- Series: Fearless Jones Novels
- Hardcover: 316 pages
- Publisher: Little, Brown; First Edition edition (July 2003)
- Language: English
- ISBN-10: 9780316591126
- ISBN-13: 978-0316591126
- ASIN: 0316591122
- Product Dimensions: 6.2 x 1 x 9.6 inches
- Shipping Weight: 1 pounds (View shipping rates and policies)
- Customer Reviews: 66 customer reviews
- Amazon Best Sellers Rank: #1,822,572 in Books (See Top 100 in Books)
Fear Itself: A Fearless Jones Novel Hardcover – July, 2003
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From Publishers Weekly
In this eagerly anticipated follow-up to Fearless Jones (2001), Watts bookstore owner Paris Minton and the dangerous but principled Fearless Jones tread the familiar territory mapped so successfully by Mosley's original detecting duo, Easy Rawlins and Raymond "Mouse" Alexander. The author depicts 1950s Los Angeles with his usual unerring accuracy, but a somewhat different dynamic drives his heroes. When Fearless drags the reluctant Paris into helping him look for Kit Mitchell (aka the Watermelon Man), their quest turns quickly murderous. Timid bookworm Paris gets caught in a deadly game of hide-and-seek whose players deal in lead, money and lies and include members of the fractured and fractious family of millionaire black businesswoman Winifred L. Fine. Neither Fearless nor Paris is sure who or what the various seekers are after-the missing Mitchell, a fabulous emerald pendant or a family diary-only that it's valued more than the lives lost trying to find it. A desire to aid his friend Fearless initially motivates Paris, but his journey becomes a voyage of self-discovery. While Paris possesses a narrative voice that's more literate and middle-class than that of the street-smart Easy, it should still resonate with Mosley's legions of fans.
Copyright 2003 Reed Business Information, Inc.
There's a fun conceit in the name of Mosley's Fearless Jones series: its namesake is not the protagonist but the protagonist's best friend. Simplifying the stability-versus-chaos dichotomy of Easy Rawlins and his friend Mouse (heroes of Mosley's most popular series), narrator Paris Minton is the brains to Fearless' brawn. Even more interesting, the deadly ex-soldier Fearless is good-natured and generous, while Paris, a scrawny bookseller and self-admitted coward, can be abrasive and self-serving. In the second installment, a nighttime knock on the door begins a complicated caper that starts with a missing person and ends with a half-dozen parties fighting over a valuable book. Fear Itself is infused with Mosley's typical thoughtfulness and telling details, although it's not quite as successful as his previous mysteries. Readers who love Mosley for his politics, settings, and characters may feel stinted by the generous plot machinations, which unfold largely in dialogue and employ so many characters that we don't get to know many of them well. And there's a central paradox that's addressed but not solved: if Paris is such a scaredy-cat, why does he keep plunging further into danger? After a slow beginning, the ending just misses being great when a last twist softens what would have been a perfect noir judgment on Paris. Not Mosley's best, but still plenty good. Keir Graff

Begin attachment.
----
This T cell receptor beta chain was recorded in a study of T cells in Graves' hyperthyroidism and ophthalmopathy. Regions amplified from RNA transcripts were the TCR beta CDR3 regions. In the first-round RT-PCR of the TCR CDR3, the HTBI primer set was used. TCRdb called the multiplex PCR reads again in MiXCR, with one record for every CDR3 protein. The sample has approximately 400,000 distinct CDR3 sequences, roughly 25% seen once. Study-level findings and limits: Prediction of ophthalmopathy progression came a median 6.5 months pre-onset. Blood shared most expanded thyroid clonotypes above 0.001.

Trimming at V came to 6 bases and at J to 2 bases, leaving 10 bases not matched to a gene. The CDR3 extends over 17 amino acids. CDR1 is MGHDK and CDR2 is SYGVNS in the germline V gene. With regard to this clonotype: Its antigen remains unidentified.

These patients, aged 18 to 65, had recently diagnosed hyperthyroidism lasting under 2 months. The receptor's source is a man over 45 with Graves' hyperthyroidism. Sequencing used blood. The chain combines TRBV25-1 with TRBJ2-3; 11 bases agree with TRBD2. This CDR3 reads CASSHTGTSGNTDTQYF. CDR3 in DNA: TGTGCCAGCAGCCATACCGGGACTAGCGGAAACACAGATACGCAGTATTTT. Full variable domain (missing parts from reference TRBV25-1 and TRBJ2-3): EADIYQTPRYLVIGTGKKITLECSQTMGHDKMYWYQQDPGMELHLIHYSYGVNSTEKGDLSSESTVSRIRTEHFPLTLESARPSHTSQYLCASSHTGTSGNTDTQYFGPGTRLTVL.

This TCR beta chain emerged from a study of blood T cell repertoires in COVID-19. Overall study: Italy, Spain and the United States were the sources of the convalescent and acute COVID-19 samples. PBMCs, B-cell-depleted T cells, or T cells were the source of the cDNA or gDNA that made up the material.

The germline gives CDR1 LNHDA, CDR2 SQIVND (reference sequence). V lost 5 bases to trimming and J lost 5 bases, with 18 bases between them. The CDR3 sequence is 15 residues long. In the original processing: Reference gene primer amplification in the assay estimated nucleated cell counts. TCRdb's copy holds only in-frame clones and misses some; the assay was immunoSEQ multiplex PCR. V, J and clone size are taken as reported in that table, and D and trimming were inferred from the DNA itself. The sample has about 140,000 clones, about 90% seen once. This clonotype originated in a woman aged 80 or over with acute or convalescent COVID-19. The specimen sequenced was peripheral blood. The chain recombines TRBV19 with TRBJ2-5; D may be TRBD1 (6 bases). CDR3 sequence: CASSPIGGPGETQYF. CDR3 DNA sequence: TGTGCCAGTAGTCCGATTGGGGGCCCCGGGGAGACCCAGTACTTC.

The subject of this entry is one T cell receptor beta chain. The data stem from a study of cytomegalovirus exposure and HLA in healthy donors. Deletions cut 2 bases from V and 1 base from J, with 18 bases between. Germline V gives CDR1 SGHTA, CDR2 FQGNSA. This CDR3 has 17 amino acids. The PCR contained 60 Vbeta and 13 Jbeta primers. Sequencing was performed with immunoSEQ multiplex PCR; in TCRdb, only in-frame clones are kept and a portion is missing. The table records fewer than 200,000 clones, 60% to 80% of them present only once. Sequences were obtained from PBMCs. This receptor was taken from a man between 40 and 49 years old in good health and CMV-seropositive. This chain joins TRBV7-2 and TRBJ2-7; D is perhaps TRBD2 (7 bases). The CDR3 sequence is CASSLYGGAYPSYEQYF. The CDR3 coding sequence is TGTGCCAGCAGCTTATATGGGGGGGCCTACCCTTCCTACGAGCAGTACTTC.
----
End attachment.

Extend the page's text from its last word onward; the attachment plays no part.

Copyright © American Library Association. All rights reserved
"...a colorful crime noir story with vivid characters that keeps the reader guessing until the very end..." -- Ebony, July 2003
"...the profound pleasures here are in his masterful evocation of a long gone Los Angeles..." -- Washington Post, 7/8/03
"...vibrant, colorful language...Mosley can still dazzle with an unexpected turn of phrase..." -- San Francisco Chronicle, 7/8/03
"...visceral moments are so plentiful that the question of whodunit feels almost irrelevant...A-" -- Entertainment Weekly, 7/8/03
"Mosley is a painter of a time and a place...we're richer for it..." -- LA Times, 7/6/03
From the Inside Flap
"Mosley is a painter of a time and a place...we're richer for it..." (LA Times, 7/6/03). "...a colorful crime noir story with vivid characters that keeps the reader guessing until the very end..." (Ebony, July 2003). "...visceral moments are so plentiful that the question of whodunit feels almost irrelevant...A-" (Entertainment Weekly, 7/8/03). "...the profound pleasures here are in his masterful evocation of a long gone Los Angeles..." (Washington Post, 7/8/03). "...vibrant, colorful language...Mosley can still dazzle with an unexpected turn of phrase..." (San Francisco Chronicle, 7/8/03).
About the Author
Walter Mosley is the author of the acclaimed Easy Rawlins mystery series, the novels Blue Light and RL's Dream, and two collections of stories featuring Socrates Fortlow, Always Outnumbered, Always Outgunned, for which he received the Anisfield-Wolf Award, and Walkin' the Dog. He lives in New York.
"Truly epic" - Laurell K. Hamilton Learn more
66 customer reviews
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FEAR ITSELF should please Mosley's legions of fans. Even the most ardent Easy fan should appreciate the characters and story here. A few characters from the Easy series make appearances here, or are mentioned.
This wasn't Mosley's best work, but it is still one of the two or three best books I've read this year. I've read Lehane, Connelly, Leonard and more recently, but Mosley is clearly on top of the pile right now. He's on top of his game right now. The other stars of the genre are good, but Mosley is great. Probably the only guy that matches him is George Pelecanos.
If you wish to do a true contrast/comparison read "Little Scarlet". The setting of both books is the same historical period where Paris Minton even makes a cameo appearance... it is obvious what I am talking about.
Excellent book, as usual, Mr. Mosley!